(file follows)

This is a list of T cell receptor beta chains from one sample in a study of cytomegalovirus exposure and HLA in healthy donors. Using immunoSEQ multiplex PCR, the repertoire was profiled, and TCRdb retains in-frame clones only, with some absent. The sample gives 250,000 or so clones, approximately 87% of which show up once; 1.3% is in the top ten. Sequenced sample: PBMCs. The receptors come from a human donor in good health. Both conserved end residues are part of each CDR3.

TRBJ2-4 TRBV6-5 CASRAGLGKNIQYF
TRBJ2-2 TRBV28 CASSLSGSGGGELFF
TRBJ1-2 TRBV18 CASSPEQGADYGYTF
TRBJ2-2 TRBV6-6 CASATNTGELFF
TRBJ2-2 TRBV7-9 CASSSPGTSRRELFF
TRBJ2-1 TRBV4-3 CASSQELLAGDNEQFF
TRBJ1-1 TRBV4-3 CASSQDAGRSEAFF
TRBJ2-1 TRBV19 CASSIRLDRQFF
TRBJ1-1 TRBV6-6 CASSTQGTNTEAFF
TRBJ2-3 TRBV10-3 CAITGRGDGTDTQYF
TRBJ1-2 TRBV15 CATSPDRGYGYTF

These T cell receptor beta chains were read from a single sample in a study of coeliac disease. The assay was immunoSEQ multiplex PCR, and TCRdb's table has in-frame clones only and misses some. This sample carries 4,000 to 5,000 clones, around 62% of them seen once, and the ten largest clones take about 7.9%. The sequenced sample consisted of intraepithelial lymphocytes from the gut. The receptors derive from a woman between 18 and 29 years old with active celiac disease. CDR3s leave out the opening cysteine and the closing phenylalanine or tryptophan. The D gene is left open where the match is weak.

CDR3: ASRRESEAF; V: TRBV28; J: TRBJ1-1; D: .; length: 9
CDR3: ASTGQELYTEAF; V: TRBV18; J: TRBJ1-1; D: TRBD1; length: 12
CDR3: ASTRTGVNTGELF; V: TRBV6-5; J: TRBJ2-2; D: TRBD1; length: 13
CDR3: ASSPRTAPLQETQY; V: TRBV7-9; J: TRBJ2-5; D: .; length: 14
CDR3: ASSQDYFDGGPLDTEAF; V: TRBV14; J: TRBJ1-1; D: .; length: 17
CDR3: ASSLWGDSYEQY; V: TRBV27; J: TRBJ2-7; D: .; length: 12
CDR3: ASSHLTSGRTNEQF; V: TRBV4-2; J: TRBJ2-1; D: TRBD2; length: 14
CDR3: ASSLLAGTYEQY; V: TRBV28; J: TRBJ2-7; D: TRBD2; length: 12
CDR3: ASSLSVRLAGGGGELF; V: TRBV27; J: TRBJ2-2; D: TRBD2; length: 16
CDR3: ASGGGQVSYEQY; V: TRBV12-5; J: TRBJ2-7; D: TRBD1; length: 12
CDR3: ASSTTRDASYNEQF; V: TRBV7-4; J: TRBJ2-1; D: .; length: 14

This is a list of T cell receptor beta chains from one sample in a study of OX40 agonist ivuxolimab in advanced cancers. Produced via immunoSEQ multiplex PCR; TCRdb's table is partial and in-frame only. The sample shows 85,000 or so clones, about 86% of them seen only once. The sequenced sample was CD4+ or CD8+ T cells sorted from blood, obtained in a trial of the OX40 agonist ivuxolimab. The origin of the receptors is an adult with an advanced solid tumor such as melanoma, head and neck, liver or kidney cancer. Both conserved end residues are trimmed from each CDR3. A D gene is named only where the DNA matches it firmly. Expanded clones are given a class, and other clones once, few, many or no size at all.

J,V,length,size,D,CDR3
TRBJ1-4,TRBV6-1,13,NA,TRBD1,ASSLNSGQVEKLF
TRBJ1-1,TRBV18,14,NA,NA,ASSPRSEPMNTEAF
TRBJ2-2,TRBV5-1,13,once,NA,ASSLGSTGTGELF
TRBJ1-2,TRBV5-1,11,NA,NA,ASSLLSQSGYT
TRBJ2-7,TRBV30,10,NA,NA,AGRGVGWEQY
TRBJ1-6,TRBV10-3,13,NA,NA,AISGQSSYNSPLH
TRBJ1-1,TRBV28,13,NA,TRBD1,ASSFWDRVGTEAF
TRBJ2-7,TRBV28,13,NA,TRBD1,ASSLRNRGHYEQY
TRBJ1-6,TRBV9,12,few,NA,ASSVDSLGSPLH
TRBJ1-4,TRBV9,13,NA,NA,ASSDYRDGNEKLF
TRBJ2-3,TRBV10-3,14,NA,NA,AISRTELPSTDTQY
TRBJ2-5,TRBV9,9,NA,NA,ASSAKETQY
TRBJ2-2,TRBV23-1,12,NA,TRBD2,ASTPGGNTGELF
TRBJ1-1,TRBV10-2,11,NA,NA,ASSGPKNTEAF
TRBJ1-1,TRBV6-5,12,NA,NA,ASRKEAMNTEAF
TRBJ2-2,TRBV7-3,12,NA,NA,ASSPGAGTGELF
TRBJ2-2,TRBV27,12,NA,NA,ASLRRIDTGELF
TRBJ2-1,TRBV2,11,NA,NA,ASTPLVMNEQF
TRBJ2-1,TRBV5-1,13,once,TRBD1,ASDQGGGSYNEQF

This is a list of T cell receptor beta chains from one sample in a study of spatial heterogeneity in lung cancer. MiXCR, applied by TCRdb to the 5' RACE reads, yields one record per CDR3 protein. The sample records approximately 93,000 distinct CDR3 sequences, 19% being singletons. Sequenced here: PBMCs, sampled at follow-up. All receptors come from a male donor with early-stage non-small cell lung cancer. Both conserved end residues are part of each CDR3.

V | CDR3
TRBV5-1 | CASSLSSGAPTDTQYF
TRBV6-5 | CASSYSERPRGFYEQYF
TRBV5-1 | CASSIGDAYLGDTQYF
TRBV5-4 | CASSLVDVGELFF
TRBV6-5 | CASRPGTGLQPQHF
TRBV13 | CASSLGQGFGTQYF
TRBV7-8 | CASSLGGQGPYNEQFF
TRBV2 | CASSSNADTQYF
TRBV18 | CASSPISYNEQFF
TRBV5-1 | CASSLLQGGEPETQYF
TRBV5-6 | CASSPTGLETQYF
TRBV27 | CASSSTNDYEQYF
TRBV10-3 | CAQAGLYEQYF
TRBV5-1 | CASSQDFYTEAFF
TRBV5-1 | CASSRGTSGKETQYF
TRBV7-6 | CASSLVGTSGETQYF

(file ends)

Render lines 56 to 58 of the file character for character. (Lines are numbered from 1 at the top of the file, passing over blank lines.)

TRBV18 | CASSPISYNEQFF
TRBV5-1 | CASSLLQGGEPETQYF
TRBV5-6 | CASSPTGLETQYF